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Agriculture, Forestry and Marine Products

Uji tea


 From a historical viewpoint, Kansai has long been a leading agricultural district. The area around Uji City in Kyoto Prefecture has a long history of traditional tea cultivation and the high quality of the green tea produced at the Uji tea plantations is famous nationwide. Tea cultivation began in Uji in the Kamakura Period (12th - 14th centuries), and as Chado (Japanese tea ceremony) flourished in the Muromachi Period (14th - 16th centuries), the Uji tea plantations grew ever the more prosperous, with the support and protection of the shogunate government and the local fief. Even today, the position of Uji tea as a leader in the industry remains firm.

 Paddy rice production is very high in Hyogo, Shiga, Mie, and Fukui prefectures, and Fukui is especially famous as the birthplace of the famous Koshihikari rice brand. A large volume of soybean is produced in Shiga, Mie, and Hyogo prefectures, and in Kansai, Tokushima stands out for its production of sweet potatoes. In regard to fruit, Wakayama Prefecture boasts the highest production of tangerines nationwide, and along with Nara Prefecture, it has a very high share of the national production of Japanese persimmons. Tottori Prefecture has the highest production in Japan of the Nijisseiki Pear, known as the "King of Pears." In regard to vegetables, the harvest of carrots in Tokushima Prefecture and the harvest of onions in Hyogo Prefecture enjoy a top rank nationwide.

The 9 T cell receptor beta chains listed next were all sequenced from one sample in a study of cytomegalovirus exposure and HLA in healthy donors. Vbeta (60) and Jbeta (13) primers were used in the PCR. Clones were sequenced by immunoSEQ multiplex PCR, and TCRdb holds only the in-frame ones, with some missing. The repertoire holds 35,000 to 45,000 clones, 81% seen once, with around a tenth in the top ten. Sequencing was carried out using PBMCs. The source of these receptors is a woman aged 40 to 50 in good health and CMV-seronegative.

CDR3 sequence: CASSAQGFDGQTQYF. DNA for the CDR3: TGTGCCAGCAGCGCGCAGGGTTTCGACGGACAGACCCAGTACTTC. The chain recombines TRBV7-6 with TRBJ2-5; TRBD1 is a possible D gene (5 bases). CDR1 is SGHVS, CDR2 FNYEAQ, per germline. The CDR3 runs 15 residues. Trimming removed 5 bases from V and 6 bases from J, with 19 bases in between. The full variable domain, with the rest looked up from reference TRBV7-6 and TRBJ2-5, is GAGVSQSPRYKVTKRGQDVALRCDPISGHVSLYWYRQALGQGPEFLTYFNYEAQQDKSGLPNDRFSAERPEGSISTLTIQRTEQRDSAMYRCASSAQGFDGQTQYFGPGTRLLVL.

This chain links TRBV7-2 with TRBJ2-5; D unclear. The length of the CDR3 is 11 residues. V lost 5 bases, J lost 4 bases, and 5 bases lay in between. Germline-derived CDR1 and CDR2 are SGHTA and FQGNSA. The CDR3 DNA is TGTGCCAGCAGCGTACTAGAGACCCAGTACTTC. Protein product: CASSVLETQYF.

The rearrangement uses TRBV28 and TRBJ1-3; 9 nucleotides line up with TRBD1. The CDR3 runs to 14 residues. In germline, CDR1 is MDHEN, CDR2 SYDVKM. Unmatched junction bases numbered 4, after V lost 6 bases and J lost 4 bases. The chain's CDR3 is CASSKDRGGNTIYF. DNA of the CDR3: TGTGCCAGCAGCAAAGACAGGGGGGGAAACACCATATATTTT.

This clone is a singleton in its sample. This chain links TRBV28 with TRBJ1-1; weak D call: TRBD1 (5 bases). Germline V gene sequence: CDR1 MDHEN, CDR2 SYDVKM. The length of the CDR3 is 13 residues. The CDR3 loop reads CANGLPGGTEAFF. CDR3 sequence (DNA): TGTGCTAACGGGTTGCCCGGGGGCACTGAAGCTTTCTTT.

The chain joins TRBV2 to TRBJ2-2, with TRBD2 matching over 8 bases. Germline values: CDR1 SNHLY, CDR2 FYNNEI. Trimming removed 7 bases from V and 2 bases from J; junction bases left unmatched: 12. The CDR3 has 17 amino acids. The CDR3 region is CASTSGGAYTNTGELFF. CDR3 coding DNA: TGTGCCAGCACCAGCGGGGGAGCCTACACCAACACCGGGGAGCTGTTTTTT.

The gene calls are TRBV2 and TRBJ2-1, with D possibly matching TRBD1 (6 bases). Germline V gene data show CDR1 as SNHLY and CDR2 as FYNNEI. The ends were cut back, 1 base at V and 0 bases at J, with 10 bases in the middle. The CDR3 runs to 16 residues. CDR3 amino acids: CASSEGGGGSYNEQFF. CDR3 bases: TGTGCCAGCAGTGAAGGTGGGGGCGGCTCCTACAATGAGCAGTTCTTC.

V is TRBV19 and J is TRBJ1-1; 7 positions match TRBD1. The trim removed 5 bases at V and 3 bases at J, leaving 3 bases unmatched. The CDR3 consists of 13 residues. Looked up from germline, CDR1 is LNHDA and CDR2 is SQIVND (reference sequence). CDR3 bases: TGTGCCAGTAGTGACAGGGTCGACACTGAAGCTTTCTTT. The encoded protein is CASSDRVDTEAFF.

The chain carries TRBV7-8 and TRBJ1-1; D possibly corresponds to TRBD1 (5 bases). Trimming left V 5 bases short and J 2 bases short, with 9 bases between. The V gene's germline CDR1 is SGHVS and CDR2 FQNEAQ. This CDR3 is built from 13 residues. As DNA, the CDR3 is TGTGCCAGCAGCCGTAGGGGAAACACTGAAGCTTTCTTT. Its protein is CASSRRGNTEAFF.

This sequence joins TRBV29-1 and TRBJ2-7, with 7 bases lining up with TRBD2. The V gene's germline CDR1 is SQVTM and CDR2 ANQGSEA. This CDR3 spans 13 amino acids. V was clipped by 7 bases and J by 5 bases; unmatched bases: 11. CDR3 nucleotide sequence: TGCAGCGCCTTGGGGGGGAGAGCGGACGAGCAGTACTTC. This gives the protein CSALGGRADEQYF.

Recently, there has been an increase in participation-type programs conducted at rest and recreation facilities at a variety of locations in Kansai designed to provide city dwellers with the opportunity to experience agricultural activities in the midst of nature. There has also been a movement to vitalize the traditional vegetable products etc., of the local districts. The quality and taste of specialty products in the various districts of Kansai have been received exceptionally well nationwide, drawing tourist visitors from all over the country. Among others, these products include the Naruto Kintoki (sweet potatoes) (Tokushima), Tanba Kuromame (black soybeans) (Hyogo), Kishu Ume (Japanese apricots) (Wakayama), Awaji onions, Tokushima Sudachi (a small citrus fruit), and Tottori Sakyu Rakkyo (shallots).

The forestry industry


 Except for Osaka Prefecture, more than half of each of the prefectures in Kansai is covered by forests or fields, and the mountainous Kii district in Wakayama is well known as a rich forestry asset. Especially, in Wakayama and Nara prefectures, about 80% of the total surface area is covered by forests or fields, and Wakayama Prefecture has long been known as Ki-no-Kuni (a play on words in Japanese, as the pronunciation of the Chinese character "Ki" in the old name for the district, Ki-no-Kuni (literally, the Ki Country) is the same as that of a different character meaning "wood"). Blessed with a mild, warm climate with lots of rain, Wakayama produces conifers such as Japanese cedar, Japanese cypress, red pine, black pine, fir, and Japanese hemlock. The Yoshino Japanese cedars of the Yoshino district in Nara Prefecture are also famous, and these trees are employed to produce high-quality building material for houses.

 In Kyoto Prefecture, the forestry industry has largely developed in the Tamba plateau region, where rainfall is abundant. Kitayama cedars from the northern part of Kyoto are well known in the form of polished logs, another high-quality building material.